• WHAT: Stage Door
• WHERE: Manteca High theater, 501 E. Yosemite Ave.
• WHEN: Tonight at 7 p.m.
• ADMISSION: $5
Walter Winchell said “Broadway is a main artery of New York life – the hardened artery.”
It’s supposed to be glitz. And glamour. And the place where those with big dreams of making it on the big stage flock to try and carve their path.
But it’s also hard. There are more people than there are parts and competition to secure a slot in a performance can be fierce – especially when one’s rent and one’s livelihood hang in the balance.
Stage Door – the production that the Intermediate and Advanced Theater classes at Manteca High are currently tackling – shows that cutthroat lifestyle through the eyes of a group of stage actresses living in a communal boarding house.
There are more than two-dozen roles in the performance, but few are important as those of Terry Randall and Jean Maitland – seemingly the only two actresses in the entire house that are going anywhere anytime fast. When Maitland, played convincingly by Megan Gonzalez, gets an opportunity to be in “the pictures” she’s quick to sacrifice the Broadway lifestyle. Randall, played by Kassidy Klinesmith, isn’t quite as quick to sign on Hollywood’s dotted line.
On one hand she knows that she’s sacrificing the riches that await her if she leaves her dreams of truly being a stage actress behind, but on the other hand is incredibly close to achieving the goals that she set out for herself. And with friend Kaye Hamilton (Evelyn Somerfield) floundering without work, Randall has been footing the “$12.50-a-week” boarding fee charged by Mrs. Orcutt for two people.
The great thing about stage performances, especially those carried out by high school drama students, is that there truly is no pretentiousness in any of the performers. While there are more than two-dozen roles, some only have a few lines while others have elaborate exchanges that must have taken weeks of studying to memorize.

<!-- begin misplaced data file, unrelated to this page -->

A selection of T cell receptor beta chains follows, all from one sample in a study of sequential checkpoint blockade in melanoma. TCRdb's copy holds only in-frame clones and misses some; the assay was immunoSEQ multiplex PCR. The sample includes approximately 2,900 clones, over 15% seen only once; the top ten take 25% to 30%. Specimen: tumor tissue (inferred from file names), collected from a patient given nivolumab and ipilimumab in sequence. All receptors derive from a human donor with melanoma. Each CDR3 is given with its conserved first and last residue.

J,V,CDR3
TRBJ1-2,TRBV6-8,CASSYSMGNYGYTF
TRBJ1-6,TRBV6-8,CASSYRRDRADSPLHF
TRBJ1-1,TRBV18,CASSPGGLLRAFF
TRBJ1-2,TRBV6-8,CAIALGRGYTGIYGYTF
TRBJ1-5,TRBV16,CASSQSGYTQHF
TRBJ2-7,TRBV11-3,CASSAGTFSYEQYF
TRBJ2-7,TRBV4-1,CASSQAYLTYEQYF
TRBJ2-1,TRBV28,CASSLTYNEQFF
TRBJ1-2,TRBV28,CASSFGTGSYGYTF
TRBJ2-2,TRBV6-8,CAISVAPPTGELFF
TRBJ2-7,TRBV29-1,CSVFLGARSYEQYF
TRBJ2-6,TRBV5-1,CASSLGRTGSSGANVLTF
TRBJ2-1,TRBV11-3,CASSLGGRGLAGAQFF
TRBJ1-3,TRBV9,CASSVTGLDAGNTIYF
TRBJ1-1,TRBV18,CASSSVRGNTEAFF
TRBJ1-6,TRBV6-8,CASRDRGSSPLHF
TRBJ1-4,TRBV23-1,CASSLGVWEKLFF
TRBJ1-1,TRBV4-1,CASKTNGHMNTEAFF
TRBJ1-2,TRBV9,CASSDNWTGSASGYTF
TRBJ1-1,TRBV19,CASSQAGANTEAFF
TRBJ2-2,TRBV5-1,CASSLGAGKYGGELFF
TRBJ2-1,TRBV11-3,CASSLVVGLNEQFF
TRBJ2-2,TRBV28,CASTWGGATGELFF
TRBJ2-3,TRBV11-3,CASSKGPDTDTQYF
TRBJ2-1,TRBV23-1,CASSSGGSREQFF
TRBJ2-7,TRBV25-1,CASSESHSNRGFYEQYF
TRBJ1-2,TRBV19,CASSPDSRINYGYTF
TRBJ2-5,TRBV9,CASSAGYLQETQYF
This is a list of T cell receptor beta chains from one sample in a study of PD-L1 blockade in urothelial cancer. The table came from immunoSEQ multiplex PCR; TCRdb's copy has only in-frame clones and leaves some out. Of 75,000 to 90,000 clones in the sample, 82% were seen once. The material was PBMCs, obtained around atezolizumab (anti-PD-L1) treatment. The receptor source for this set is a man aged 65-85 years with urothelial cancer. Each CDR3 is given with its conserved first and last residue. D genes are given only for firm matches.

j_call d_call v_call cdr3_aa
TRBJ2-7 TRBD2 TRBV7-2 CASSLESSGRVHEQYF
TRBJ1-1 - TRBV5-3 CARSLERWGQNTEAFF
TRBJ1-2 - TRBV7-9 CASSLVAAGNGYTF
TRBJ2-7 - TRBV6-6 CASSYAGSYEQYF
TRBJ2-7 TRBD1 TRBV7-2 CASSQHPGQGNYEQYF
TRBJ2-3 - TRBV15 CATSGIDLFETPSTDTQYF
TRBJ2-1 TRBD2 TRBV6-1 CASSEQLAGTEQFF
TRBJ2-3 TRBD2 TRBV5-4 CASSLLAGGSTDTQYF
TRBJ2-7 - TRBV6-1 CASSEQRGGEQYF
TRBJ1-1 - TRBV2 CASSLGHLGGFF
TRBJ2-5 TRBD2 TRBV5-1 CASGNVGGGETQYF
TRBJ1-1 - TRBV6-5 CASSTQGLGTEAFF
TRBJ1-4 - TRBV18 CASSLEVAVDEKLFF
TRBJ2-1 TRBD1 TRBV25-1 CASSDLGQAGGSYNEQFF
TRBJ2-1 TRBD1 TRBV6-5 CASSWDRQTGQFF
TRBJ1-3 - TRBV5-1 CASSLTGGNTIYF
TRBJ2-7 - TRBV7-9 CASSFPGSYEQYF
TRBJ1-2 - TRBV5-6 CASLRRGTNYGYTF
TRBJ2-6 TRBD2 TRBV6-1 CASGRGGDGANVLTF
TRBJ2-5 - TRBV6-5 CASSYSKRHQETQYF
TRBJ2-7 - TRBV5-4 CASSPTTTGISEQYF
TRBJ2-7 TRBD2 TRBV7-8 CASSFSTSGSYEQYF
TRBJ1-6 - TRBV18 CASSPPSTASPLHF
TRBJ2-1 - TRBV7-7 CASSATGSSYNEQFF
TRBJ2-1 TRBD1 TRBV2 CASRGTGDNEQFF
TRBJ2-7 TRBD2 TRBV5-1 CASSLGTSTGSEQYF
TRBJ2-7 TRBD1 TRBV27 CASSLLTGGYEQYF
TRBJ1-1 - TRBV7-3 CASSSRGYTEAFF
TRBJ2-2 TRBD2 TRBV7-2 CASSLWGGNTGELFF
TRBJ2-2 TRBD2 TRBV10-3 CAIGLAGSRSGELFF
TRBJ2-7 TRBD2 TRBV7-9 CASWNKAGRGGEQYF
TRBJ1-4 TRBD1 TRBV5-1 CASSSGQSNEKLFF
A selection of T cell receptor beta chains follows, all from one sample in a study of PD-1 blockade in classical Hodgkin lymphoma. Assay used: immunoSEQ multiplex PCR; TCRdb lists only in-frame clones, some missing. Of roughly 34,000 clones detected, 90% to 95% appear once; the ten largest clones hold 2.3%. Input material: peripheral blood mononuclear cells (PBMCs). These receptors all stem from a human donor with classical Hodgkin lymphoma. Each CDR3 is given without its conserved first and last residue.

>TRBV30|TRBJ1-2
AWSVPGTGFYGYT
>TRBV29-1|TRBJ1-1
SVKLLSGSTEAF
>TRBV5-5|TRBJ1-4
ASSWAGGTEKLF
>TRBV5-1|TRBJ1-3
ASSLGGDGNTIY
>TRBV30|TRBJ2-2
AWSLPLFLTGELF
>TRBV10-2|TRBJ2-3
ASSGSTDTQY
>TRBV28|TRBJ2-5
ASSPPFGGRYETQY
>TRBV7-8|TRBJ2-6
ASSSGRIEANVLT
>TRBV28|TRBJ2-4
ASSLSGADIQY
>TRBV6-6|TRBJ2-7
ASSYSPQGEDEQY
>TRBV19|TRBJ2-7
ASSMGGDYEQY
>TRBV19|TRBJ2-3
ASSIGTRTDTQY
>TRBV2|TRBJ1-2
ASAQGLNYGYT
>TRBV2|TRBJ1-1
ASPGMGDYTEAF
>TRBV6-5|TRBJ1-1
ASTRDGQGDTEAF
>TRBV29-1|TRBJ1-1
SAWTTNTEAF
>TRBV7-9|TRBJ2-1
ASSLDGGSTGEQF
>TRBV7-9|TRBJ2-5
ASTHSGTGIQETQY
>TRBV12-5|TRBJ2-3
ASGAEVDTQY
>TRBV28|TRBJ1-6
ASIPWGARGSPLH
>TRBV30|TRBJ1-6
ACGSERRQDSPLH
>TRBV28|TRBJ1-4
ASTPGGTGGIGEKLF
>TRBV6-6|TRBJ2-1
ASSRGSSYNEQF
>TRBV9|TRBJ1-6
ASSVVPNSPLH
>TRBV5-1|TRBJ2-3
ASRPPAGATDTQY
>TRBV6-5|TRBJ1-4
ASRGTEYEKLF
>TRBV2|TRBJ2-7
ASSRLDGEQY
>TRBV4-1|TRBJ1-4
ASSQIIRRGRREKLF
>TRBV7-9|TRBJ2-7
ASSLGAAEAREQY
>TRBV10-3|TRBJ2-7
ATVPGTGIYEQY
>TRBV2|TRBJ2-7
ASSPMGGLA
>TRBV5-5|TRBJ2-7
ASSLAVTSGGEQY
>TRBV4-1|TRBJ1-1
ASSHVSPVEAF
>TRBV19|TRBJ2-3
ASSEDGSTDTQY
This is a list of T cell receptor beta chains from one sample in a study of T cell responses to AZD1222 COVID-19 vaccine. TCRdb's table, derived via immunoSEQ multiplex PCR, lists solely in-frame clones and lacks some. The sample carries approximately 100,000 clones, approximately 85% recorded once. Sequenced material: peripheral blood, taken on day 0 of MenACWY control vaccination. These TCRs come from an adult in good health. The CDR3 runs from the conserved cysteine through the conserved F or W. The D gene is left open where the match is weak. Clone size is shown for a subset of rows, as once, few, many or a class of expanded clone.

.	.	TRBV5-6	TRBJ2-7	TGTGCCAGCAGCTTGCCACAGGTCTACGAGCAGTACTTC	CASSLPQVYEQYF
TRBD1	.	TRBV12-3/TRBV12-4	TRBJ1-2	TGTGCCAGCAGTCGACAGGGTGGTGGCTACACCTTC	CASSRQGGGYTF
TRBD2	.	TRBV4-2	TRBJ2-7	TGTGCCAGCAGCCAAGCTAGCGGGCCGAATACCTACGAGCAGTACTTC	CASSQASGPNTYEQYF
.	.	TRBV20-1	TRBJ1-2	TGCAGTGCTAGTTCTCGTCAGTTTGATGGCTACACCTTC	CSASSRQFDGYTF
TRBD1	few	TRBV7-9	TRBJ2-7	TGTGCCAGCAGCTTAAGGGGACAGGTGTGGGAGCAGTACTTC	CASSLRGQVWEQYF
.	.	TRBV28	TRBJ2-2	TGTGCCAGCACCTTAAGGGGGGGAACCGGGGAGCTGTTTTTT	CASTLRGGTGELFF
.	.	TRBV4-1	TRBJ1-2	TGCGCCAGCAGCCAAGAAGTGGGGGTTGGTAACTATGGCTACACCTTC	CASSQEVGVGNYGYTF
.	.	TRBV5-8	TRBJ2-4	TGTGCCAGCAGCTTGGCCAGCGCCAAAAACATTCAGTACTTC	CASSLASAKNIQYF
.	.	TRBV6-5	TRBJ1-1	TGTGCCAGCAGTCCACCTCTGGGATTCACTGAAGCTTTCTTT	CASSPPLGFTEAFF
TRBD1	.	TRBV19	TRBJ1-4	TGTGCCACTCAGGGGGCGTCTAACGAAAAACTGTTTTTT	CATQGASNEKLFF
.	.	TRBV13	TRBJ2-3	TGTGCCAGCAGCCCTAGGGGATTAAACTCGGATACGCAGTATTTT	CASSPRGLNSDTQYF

And sometimes they fumble through. Ruby Talavera, who played Mrs. Orcutt, had a hand in nearly all of the scenes as the boarding house owner and had to interact with the majority of those she shared the stage with. And she nailed it.
There’s always that point, about halfway through the first act, when the performers shed the butterflies and become comfortable in the roles that they’ve been preparing for and begin acting them out like there is no audience – something that we saw with Klinesmith’s performance as Randall especially.
Not everything turns out hunky-dory. A depressed Hamilton commits suicide and her death sends shockwaves through the communal living facility.
It puts things into perspective for Randall, but casts a pallor over the performance as a whole and adds a heavy theme to the mix.
Yes, the Manteca High theater department, under the direction of Dawn Coyan, has hit another homerun. It’s a complex one, and the constant shuffling of characters can make it somewhat hard to follow at times, but when it finally does grab traction it grabs traction in a hurry.
Hardened arteries might not be the worst thing in the world, especially under the bright lights of Broadway.